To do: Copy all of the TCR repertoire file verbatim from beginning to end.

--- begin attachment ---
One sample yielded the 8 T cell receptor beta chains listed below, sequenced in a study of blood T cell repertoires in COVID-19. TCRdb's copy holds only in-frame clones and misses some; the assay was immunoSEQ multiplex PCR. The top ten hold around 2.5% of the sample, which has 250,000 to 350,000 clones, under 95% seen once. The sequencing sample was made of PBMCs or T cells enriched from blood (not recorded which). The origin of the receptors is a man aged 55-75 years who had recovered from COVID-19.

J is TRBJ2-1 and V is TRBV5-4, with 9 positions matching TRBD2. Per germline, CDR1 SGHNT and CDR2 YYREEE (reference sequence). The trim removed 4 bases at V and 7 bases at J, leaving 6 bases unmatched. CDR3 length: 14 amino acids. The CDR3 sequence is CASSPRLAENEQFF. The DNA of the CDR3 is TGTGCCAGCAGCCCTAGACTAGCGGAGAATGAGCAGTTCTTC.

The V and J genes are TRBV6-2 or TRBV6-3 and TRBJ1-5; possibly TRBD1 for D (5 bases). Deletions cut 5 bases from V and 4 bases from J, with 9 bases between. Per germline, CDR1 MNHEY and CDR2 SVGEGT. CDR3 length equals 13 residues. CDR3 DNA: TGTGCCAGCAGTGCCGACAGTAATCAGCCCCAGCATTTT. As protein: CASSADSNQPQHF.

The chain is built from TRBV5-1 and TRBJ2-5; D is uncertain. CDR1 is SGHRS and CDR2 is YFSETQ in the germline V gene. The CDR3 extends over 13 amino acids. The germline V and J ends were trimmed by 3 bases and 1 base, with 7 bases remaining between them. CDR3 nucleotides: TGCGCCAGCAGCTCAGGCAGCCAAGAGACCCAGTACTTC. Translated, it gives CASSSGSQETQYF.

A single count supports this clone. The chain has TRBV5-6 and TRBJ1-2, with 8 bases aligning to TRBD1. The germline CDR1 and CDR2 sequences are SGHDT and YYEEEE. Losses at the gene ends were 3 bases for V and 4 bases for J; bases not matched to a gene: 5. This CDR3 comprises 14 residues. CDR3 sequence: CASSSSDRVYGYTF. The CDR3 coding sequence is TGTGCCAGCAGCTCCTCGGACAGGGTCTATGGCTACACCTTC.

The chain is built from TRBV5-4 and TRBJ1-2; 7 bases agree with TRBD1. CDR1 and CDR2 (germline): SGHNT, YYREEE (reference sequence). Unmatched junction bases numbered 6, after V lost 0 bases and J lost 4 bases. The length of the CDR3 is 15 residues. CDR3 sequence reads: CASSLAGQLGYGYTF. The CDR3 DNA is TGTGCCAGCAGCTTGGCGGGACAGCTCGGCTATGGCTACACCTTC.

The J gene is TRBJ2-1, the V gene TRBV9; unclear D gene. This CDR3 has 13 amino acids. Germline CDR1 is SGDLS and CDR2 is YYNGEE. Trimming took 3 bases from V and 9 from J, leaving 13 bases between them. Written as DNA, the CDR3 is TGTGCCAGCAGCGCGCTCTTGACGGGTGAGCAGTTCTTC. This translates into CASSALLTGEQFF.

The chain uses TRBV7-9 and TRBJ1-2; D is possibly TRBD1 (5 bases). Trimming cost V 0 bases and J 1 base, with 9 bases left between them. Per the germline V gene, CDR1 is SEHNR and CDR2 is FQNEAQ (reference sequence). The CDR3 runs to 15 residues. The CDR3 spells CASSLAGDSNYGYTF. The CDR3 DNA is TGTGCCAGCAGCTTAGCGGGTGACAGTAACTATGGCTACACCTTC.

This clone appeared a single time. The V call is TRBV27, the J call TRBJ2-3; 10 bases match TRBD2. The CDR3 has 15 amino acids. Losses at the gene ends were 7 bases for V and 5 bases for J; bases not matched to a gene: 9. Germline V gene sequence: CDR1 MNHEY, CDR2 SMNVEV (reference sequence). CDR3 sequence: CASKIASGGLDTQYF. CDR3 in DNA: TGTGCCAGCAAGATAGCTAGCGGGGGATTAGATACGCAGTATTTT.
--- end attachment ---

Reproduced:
One sample yielded the 8 T cell receptor beta chains listed below, sequenced in a study of blood T cell repertoires in COVID-19. TCRdb's copy holds only in-frame clones and misses some; the assay was immunoSEQ multiplex PCR. The top ten hold around 2.5% of the sample, which has 250,000 to 350,000 clones, under 95% seen once. The sequencing sample was made of PBMCs or T cells enriched from blood (not recorded which). The origin of the receptors is a man aged 55-75 years who had recovered from COVID-19.

J is TRBJ2-1 and V is TRBV5-4, with 9 positions matching TRBD2. Per germline, CDR1 SGHNT and CDR2 YYREEE (reference sequence). The trim removed 4 bases at V and 7 bases at J, leaving 6 bases unmatched. CDR3 length: 14 amino acids. The CDR3 sequence is CASSPRLAENEQFF. The DNA of the CDR3 is TGTGCCAGCAGCCCTAGACTAGCGGAGAATGAGCAGTTCTTC.

The V and J genes are TRBV6-2 or TRBV6-3 and TRBJ1-5; possibly TRBD1 for D (5 bases). Deletions cut 5 bases from V and 4 bases from J, with 9 bases between. Per germline, CDR1 MNHEY and CDR2 SVGEGT. CDR3 length equals 13 residues. CDR3 DNA: TGTGCCAGCAGTGCCGACAGTAATCAGCCCCAGCATTTT. As protein: CASSADSNQPQHF.

The chain is built from TRBV5-1 and TRBJ2-5; D is uncertain. CDR1 is SGHRS and CDR2 is YFSETQ in the germline V gene. The CDR3 extends over 13 amino acids. The germline V and J ends were trimmed by 3 bases and 1 base, with 7 bases remaining between them. CDR3 nucleotides: TGCGCCAGCAGCTCAGGCAGCCAAGAGACCCAGTACTTC. Translated, it gives CASSSGSQETQYF.

A single count supports this clone. The chain has TRBV5-6 and TRBJ1-2, with 8 bases aligning to TRBD1. The germline CDR1 and CDR2 sequences are SGHDT and YYEEEE. Losses at the gene ends were 3 bases for V and 4 bases for J; bases not matched to a gene: 5. This CDR3 comprises 14 residues. CDR3 sequence: CASSSSDRVYGYTF. The CDR3 coding sequence is TGTGCCAGCAGCTCCTCGGACAGGGTCTATGGCTACACCTTC.

The chain is built from TRBV5-4 and TRBJ1-2; 7 bases agree with TRBD1. CDR1 and CDR2 (germline): SGHNT, YYREEE (reference sequence). Unmatched junction bases numbered 6, after V lost 0 bases and J lost 4 bases. The length of the CDR3 is 15 residues. CDR3 sequence reads: CASSLAGQLGYGYTF. The CDR3 DNA is TGTGCCAGCAGCTTGGCGGGACAGCTCGGCTATGGCTACACCTTC.

The J gene is TRBJ2-1, the V gene TRBV9; unclear D gene. This CDR3 has 13 amino acids. Germline CDR1 is SGDLS and CDR2 is YYNGEE. Trimming took 3 bases from V and 9 from J, leaving 13 bases between them. Written as DNA, the CDR3 is TGTGCCAGCAGCGCGCTCTTGACGGGTGAGCAGTTCTTC. This translates into CASSALLTGEQFF.

The chain uses TRBV7-9 and TRBJ1-2; D is possibly TRBD1 (5 bases). Trimming cost V 0 bases and J 1 base, with 9 bases left between them. Per the germline V gene, CDR1 is SEHNR and CDR2 is FQNEAQ (reference sequence). The CDR3 runs to 15 residues. The CDR3 spells CASSLAGDSNYGYTF. The CDR3 DNA is TGTGCCAGCAGCTTAGCGGGTGACAGTAACTATGGCTACACCTTC.

This clone appeared a single time. The V call is TRBV27, the J call TRBJ2-3; 10 bases match TRBD2. The CDR3 has 15 amino acids. Losses at the gene ends were 7 bases for V and 5 bases for J; bases not matched to a gene: 9. Germline V gene sequence: CDR1 MNHEY, CDR2 SMNVEV (reference sequence). CDR3 sequence: CASKIASGGLDTQYF. CDR3 in DNA: TGTGCCAGCAAGATAGCTAGCGGGGGATTAGATACGCAGTATTTT.